• Position you on the simulator bed
          • Take CT images of your treatment area
          • Make immobilization devices for you, if needed.
            Immobilization devices are used to help you stay very still during your radiation therapy treatments. Patients receiving treatment to the head, neck or brain often have an immobilization device made during the simulation appointment.
          • Give you contrast medium, if needed.
            Contrast medium (usually simply called “contrast”) may be used during your CT simulation appointment to help your radiation team see your internal organs. Contrast can be given as a drink or as an injection.
          • Give you small tattoos to help position you for your treatments, if needed.
            Tattoos are used to help the radiation therapists make sure you are in the right position for treatments each time you visit. The tattoo is a small, permanent dot of ink that is injected just under your skin. It will not wash off. Usually you will need only 3 to 5 tiny tattoo dots.

          Your radiation oncologist may recommend additional simulation imaging using MRI or PET. If your radiation oncologist recommends this, we will do the MRI or PET simulation on the same day as the CT simulation.

          At the end of your CT simulation appointment we will give you a green appointment card. Bring this card each time you come to the hospital for a radiation treatment appointment.

          The Patient Flow Coordinator  will call you at home after the CT simulation to give you your first radiation therapy treatment appointment and tell you which unit to go to for treatment. Write the date and time of this appointment on the green appointment card. The first radiation therapy treatment appointment is usually booked within a week of your simulation appointment.

          2. Planning

          Treatment planning is done by your radiation team after your CT simulation appointment. Using the information gathered from the simulation, your team works together behind the scenes to design your personalized treatment plan.

          Your treatment plan includes:

          • The number and types of beams needed to treat the area
          • The number of radiation treatments you will need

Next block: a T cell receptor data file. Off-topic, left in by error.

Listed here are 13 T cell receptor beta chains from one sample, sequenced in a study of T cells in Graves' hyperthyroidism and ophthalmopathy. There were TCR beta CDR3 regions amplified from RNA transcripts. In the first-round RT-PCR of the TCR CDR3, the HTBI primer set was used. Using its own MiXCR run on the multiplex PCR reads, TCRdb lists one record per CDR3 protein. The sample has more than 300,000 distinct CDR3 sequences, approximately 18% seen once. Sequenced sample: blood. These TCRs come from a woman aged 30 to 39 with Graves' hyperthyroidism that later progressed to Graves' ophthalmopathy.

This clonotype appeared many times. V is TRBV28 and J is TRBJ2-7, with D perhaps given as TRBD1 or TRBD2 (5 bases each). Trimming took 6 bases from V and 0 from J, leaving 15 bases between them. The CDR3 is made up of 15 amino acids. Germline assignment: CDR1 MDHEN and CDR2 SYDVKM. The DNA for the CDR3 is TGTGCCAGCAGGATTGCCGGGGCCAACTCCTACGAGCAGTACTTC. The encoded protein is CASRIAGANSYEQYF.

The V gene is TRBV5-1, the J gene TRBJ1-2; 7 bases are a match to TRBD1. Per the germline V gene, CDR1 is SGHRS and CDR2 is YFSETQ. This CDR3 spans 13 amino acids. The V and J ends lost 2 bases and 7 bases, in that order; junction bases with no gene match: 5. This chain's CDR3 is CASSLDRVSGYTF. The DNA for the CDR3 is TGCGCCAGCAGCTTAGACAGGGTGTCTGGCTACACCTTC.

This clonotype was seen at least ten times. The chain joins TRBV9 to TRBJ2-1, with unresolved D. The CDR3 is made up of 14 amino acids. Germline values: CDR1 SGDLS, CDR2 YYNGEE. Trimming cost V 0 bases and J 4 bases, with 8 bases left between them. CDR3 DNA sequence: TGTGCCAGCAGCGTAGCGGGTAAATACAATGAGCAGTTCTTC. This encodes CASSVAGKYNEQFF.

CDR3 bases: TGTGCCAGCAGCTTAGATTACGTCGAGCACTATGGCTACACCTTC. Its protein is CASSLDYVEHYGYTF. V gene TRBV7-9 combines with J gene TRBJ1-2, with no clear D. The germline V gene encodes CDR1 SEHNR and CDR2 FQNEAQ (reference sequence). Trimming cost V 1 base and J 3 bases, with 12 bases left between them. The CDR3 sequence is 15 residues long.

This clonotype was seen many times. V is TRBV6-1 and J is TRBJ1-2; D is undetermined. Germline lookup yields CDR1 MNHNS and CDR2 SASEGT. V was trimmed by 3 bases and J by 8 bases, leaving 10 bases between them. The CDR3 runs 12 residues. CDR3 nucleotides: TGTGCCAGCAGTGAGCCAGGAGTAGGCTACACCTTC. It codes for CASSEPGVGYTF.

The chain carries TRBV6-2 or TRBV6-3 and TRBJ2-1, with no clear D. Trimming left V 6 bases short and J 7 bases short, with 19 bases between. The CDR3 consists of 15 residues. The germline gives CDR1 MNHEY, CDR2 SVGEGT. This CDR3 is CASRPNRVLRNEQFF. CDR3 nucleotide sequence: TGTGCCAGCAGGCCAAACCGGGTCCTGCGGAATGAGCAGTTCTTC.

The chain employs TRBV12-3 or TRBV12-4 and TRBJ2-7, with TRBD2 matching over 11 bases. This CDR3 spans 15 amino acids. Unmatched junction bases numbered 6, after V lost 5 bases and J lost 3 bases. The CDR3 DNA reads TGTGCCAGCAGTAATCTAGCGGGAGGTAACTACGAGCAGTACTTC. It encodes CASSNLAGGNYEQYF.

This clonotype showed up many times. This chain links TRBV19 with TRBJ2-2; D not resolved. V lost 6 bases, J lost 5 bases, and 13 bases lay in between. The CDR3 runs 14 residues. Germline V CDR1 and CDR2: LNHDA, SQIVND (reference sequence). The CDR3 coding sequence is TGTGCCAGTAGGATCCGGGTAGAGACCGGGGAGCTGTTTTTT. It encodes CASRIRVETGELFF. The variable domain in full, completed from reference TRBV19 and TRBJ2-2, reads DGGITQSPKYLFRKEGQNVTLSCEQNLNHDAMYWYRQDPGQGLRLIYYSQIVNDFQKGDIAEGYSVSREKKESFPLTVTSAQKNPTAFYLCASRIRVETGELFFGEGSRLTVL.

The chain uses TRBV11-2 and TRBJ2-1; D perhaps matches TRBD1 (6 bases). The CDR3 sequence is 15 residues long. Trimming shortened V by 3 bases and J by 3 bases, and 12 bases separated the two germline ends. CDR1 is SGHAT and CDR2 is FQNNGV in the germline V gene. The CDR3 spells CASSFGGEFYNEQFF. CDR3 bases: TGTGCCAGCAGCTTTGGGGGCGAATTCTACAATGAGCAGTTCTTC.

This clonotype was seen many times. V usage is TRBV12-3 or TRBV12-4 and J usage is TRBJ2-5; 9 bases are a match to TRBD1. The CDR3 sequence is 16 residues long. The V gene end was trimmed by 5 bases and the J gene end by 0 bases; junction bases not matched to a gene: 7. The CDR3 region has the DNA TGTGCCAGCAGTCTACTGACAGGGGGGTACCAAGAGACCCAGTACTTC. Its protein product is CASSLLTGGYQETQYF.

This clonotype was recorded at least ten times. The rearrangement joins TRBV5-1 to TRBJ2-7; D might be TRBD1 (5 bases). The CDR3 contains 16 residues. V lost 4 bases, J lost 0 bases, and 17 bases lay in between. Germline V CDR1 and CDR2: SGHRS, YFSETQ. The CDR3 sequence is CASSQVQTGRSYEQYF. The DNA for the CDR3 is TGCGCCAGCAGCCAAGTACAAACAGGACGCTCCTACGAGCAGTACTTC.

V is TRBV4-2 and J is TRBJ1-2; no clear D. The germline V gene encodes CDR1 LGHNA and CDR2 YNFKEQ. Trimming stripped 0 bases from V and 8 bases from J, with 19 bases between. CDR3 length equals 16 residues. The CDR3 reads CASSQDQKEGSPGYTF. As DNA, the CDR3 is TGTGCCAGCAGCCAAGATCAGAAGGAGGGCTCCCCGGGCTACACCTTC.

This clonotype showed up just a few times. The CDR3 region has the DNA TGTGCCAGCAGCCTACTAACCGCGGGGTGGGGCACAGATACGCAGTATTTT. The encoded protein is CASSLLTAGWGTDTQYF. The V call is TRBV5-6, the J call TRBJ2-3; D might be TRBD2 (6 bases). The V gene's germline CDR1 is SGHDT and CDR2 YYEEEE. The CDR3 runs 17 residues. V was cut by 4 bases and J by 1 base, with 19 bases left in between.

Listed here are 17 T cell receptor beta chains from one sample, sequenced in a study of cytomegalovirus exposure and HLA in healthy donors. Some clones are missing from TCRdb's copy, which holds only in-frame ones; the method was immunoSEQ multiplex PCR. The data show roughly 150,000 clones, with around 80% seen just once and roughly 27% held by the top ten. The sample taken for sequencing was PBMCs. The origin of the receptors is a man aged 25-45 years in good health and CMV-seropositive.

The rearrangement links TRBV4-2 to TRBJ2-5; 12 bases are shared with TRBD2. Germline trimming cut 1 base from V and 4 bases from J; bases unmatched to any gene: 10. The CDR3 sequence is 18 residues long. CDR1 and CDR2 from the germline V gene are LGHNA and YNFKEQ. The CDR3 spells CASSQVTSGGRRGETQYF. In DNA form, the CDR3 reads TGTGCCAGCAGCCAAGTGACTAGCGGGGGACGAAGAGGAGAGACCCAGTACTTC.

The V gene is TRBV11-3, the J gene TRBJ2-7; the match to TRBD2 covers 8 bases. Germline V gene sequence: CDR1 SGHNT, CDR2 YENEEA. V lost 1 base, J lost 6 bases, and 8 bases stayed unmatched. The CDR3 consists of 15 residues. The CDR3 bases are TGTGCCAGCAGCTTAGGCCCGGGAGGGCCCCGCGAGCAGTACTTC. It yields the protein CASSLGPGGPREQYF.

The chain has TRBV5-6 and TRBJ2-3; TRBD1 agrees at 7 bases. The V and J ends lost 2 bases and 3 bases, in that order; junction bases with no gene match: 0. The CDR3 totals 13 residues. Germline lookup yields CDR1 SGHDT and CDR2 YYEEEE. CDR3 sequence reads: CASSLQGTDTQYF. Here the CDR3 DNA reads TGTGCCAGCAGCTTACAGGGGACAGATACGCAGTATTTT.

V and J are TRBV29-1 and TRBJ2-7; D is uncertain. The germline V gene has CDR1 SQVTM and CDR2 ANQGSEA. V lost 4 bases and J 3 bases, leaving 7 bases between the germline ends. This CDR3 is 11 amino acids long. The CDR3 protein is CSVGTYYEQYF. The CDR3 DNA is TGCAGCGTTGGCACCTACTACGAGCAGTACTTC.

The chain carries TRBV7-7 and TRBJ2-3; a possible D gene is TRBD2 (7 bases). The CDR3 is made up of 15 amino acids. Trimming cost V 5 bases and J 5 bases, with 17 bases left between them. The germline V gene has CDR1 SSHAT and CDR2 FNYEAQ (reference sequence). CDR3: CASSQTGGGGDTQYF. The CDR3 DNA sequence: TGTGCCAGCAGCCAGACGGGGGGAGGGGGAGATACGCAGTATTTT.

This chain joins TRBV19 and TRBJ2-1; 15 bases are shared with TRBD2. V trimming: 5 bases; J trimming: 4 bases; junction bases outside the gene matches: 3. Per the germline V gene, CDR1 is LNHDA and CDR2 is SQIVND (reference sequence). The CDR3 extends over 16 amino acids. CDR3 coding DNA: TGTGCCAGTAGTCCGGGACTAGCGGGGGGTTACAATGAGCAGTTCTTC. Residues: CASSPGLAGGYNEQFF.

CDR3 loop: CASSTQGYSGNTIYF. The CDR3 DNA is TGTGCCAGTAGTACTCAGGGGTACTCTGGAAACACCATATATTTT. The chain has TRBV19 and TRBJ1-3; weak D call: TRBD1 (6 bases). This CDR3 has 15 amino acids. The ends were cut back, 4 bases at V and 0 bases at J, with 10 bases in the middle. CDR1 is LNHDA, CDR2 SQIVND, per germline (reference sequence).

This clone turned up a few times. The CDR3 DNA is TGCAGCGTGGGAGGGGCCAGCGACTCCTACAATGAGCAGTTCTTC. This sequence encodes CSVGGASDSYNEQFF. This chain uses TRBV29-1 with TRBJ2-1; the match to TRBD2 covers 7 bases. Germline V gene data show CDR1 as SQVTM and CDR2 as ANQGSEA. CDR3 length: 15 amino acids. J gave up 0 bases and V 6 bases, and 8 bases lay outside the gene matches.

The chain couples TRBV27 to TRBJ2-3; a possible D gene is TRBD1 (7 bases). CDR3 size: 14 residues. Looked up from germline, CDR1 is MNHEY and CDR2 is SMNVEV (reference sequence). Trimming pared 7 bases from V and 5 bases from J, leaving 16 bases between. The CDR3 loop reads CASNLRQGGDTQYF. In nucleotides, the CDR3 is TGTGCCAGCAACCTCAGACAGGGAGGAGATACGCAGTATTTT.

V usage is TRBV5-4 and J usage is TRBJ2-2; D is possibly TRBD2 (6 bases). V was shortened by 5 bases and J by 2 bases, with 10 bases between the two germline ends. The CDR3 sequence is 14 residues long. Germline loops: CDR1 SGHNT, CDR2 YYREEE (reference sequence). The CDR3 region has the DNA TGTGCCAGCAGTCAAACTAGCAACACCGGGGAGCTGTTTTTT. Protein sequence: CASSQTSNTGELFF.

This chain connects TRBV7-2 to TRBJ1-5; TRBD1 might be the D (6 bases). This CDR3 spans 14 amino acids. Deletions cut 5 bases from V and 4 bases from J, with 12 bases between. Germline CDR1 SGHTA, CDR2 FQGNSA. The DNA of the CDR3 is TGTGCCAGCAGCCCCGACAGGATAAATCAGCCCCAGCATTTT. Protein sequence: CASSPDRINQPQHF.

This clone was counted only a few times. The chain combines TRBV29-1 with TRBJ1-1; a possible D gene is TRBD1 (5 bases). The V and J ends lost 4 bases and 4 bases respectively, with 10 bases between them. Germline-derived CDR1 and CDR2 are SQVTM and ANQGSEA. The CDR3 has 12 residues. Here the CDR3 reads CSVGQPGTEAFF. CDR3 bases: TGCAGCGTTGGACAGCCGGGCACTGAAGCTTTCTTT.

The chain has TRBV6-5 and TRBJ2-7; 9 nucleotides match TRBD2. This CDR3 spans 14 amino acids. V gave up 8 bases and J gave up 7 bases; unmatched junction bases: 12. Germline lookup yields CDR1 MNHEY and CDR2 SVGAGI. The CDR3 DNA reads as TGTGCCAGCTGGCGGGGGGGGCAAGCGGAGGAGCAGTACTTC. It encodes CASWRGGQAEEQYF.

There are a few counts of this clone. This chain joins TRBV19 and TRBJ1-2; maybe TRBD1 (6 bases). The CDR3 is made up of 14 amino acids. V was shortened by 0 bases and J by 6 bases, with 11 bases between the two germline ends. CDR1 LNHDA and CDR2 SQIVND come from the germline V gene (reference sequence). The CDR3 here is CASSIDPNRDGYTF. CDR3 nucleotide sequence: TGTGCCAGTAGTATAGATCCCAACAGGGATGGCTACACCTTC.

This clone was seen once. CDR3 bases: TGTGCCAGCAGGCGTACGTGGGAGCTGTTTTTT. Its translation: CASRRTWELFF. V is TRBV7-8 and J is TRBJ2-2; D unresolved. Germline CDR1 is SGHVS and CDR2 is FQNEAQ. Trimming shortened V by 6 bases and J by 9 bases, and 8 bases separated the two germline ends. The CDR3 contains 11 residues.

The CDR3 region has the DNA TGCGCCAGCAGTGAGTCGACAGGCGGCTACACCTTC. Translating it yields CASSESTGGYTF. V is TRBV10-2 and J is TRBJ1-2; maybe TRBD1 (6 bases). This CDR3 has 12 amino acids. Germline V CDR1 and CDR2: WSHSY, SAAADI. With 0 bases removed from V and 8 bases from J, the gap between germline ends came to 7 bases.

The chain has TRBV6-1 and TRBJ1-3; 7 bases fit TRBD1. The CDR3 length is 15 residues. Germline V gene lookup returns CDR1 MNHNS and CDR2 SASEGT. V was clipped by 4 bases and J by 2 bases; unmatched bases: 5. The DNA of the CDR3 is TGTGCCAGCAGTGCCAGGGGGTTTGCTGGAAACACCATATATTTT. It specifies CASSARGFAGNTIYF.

• The amount of radiation you will receive at each treatment appointment

          Treatments plans are different for each person. Some treatment plans are given in only 1 day and others may be given over several weeks. On average, radiation treatments are given daily for 4 to 5 weeks.

          3. Treatment

          Treatments are given Monday to Friday between 8:00 AM and 6:00 PM.

          If a statutory holiday occurs during your treatment, your schedule will be adjusted so that you still get the right number of treatments.

          When you arrive:

          Check in at the reception desk on level 1B or 2B of Princess Margaret Cancer Centre.

          • For units 1 to 18 go to level 2B
          • For unit 19 go to level 1B

          The Patient Flow Coordinator will show you how to swipe your green appointment card and will check you in. Your first treatment session will usually last about 30 minutes. Your other treatment sessions will last about 15 to 20 minutes.

          During Your Treatment:

          When it is time for your treatment, the radiation therapists will position you on the treatment bed. Once you are positioned, the bed will be moved under the linear accelerator (the radiation machine). The therapists will check measurements and take images to make sure you are in the right position each day.

          The radiation therapists will not stay in the treatment room with you during treatment. The radiation therapists can see you through a camera while you are receiving treatment and will make sure you’re okay. There is an intercom in the room that you can use to speak to the radiation therapists whenever you need to.

          The linear accelerator will not touch you during the treatment sessions. It may move around your body during the sessions to give you radiation from different angles.

          Radiation treatment doesn’t hurt. You will not see or feel anything during the treatment. You may hear clicking or whirring noises from the machine. These noises are perfectly normal. Radiation treatment does not make you radioactive.

          When the radiation treatment is finished, the radiation therapists will come back into the treatment room. They will remove any immobilization devices and help you off the bed. They will also be able to help you with any side effects you may be having.

          Each radiation treatment room has a CD player for music. You are welcome to bring in your own music to listen to while you have your treatment.

          Your radiation therapist will give you a schedule for your radiation therapy treatment appointments each week. The therapist will review the schedule with you. You can also see your UHN appointments by logging in to myUHN Patient Portal. Learn more about myUHN Patient Portal »